Below are additional photographs of the home, the first being a winter view. The second is a photo from the Hennepin History Musuem, most likely taken sometime before 1970 when the home was addressed as 2000 Laurel Ave W.

Kees and Colburn Designed Home in Minneapolis

Saturday, May 29th, 2010
2008 Pillsbury Ave S, Minneapolis

Built in 1905 for Samuel J. Hewson, this home was designed by the Minneapolis firm of Kees and Colburn, with the interior of the home designed by John S. Bradstreet. Mr. Hewson worked for the Menomonie Hydraulic Press Brick Company in the late 1880’s and then later incorporated The Minnesota Paving Brick Company in 1908.

Interior decorator John Bradstreet was known for his Arts and Craft design, incorporating into the home a willow tree design on the fireplace surround tiles and leaded glass cabinet doors.

The home was recently put on the Minnesota Preservation Alliance 10 Most Endangered Places 2010 due to the fact the home was a foreclosure and left vacant. The homeowners tried stripping the place of all its decorative and historic elements to sell them at an estate sale before the bank took back the property. Luckily, they were discovered and stopped! The Minneapolis Heritage Preservation Commission then took steps to designate the property as a Minneapolis landmark protecting it while a designation study was completed. The house has since been put up for sale and looks to have sold to a new owner!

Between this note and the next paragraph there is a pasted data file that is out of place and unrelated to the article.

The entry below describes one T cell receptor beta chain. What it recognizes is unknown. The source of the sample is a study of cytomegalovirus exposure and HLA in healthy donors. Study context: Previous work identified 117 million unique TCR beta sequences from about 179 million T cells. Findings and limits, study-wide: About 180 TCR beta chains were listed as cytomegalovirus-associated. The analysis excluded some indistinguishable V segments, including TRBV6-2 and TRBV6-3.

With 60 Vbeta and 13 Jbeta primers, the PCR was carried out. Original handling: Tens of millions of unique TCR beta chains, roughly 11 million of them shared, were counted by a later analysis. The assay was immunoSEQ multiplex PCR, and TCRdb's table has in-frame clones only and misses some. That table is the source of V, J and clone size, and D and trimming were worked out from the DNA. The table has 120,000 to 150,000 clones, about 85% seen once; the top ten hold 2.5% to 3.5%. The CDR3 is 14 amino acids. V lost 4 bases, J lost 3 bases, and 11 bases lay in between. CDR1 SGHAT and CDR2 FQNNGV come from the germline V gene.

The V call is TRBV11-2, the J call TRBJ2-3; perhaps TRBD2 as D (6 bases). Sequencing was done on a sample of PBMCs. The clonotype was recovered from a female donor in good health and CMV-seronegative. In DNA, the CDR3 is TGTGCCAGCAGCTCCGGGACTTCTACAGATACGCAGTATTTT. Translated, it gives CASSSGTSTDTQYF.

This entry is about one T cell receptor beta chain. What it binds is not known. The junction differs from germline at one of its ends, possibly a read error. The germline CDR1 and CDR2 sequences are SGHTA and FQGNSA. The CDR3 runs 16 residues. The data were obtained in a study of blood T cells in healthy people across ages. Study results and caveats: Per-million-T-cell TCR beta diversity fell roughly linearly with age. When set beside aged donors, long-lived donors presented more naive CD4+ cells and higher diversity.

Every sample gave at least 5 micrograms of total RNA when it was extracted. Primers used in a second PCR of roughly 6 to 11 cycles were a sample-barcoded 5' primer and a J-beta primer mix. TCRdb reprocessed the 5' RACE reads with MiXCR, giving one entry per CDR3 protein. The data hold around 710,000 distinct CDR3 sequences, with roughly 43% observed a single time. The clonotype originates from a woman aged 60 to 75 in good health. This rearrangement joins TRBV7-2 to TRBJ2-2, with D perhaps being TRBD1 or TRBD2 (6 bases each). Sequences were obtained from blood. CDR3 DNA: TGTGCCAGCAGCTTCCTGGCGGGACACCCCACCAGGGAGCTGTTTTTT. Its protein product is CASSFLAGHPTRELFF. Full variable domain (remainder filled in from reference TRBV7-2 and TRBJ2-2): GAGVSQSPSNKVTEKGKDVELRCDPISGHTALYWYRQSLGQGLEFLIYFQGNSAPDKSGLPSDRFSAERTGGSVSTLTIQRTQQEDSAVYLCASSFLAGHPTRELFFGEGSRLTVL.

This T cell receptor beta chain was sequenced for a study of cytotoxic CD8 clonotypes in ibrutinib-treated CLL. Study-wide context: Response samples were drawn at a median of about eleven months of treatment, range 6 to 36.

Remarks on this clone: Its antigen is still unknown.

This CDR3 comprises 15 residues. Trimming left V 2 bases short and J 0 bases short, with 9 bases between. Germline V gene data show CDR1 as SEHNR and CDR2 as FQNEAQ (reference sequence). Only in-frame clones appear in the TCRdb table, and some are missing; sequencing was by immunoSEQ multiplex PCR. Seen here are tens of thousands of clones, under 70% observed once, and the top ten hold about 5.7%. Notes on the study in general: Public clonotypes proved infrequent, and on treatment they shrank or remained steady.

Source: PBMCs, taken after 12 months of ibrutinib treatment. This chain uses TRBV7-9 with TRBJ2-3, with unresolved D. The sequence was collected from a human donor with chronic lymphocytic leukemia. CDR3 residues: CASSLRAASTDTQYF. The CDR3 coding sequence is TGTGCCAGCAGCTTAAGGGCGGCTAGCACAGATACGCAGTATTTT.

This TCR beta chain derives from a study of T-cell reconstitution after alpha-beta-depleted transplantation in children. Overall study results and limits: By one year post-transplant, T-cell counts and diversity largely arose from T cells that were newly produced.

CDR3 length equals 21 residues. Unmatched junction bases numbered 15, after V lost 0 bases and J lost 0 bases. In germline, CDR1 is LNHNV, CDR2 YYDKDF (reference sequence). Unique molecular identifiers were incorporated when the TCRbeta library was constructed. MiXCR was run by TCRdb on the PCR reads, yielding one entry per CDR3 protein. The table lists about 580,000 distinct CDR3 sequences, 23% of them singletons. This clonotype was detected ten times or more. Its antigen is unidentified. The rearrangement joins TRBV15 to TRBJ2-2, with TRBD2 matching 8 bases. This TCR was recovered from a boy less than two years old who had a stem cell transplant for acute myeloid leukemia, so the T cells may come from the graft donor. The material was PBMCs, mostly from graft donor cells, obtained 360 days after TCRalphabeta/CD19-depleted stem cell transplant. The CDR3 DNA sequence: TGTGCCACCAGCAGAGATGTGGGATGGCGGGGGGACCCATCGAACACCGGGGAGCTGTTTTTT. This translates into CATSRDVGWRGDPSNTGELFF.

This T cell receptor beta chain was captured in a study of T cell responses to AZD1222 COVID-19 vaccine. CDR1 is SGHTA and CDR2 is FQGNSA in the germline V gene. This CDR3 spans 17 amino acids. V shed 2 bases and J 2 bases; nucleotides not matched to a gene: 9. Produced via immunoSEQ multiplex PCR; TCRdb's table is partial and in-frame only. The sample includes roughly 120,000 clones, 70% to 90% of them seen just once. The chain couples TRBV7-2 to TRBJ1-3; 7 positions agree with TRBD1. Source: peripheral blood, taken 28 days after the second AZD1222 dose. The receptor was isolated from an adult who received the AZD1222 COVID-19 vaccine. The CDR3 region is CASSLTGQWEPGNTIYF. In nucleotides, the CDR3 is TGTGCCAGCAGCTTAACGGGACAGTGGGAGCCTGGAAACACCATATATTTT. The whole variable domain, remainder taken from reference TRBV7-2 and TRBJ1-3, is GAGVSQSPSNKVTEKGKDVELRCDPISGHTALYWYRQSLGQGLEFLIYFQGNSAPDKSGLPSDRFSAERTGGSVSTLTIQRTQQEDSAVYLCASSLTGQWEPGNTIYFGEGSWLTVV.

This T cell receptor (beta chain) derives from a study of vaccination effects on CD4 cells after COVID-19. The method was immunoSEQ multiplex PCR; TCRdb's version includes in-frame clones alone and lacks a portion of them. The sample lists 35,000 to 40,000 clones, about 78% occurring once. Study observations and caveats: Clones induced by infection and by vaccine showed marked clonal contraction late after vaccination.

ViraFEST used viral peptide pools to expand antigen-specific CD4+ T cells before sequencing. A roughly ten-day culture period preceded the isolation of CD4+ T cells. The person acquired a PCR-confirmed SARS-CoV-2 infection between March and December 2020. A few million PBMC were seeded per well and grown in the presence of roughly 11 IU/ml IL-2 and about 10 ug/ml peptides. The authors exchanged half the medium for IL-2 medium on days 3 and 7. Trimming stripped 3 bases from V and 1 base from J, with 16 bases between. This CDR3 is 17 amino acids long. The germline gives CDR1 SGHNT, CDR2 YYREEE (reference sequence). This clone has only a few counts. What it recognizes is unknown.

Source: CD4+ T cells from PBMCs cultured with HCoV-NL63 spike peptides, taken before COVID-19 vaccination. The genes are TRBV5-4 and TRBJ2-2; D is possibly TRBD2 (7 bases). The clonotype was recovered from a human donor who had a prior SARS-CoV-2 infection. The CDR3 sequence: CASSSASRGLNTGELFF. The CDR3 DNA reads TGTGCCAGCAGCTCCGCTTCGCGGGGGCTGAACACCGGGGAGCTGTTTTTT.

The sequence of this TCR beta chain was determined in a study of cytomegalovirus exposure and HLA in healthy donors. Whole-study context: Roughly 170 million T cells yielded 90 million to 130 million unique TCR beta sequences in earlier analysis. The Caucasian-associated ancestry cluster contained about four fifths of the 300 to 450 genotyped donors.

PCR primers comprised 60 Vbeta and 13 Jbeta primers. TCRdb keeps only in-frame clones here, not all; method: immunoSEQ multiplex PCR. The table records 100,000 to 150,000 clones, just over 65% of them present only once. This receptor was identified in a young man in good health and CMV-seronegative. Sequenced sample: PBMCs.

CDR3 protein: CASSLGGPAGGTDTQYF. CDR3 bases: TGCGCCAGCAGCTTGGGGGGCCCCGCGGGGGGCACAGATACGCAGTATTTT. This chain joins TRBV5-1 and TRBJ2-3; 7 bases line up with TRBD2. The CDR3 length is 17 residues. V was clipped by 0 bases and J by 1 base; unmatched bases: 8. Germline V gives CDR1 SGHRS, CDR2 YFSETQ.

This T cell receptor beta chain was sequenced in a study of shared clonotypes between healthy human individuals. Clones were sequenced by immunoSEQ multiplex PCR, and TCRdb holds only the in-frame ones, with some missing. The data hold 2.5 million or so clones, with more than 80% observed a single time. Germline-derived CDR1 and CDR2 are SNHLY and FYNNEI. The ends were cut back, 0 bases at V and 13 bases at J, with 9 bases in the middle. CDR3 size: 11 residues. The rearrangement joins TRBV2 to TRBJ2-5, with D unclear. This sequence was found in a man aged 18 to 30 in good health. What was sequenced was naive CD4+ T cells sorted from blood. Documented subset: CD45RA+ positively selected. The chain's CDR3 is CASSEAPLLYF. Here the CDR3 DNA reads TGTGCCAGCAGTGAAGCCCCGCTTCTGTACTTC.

The house in 1914 and in 1974. Kees and Colburn also designed this home on Mount Curve. If you look at the porch pillars of each home, you can see the similar design in the drip molding.

Mount Curve Historic Home in Minneapolis

Sunday, April 25th, 2010

1712 Mount Curve, Minneapolis

The oldest house on its block, this home was built in 1906. It was built for Lawrence S. Donaldson by Kees and Colburn with obvious influences from the Prairie school of design and Beaux Arts.

The old home has some wonderful architectural details that would cost a fortune to replicate in today’s homes. The front porch is absolutely beautiful with its drip molding and ornate trim. The chimneys even have similar drip molding and trim at the top.

The last recorded sale of the homes was in 2000 with a purchase price of $2.825 Million. Taxes alone on the property are around $42,000 per year! But with the unbeatable views, I am sure that is a small price to pay. The home has about 9500 square feet and 6 bedrooms, 6 bathrooms.

Kees and Colburn also designed this home on Mount Curve. If you look at the porch pillars of each home, you can see the similar design in the drip molding.

Hidden Italianate Home in Nokomis

Wednesday, June 10th, 2009
5028 Hiawatha Ave, Minneapolis

This fantastic example of Italianate design his a hidden gem in the Nokomis area of Minneapolis. Built sometime around 1875, it is one of the oldest surviving historic homes in the area. In the recent past, the home has been restored, and the colors chosen really make the home stand out in the neighborhood. The home originally has a cupola on the roof, since removed, and evidence still exists on the roof with the square cap. Looking at the front of the home, I would guess it also had a front porch, as the lower windows do not have window hoods, and the siding is different where a roof line would have been.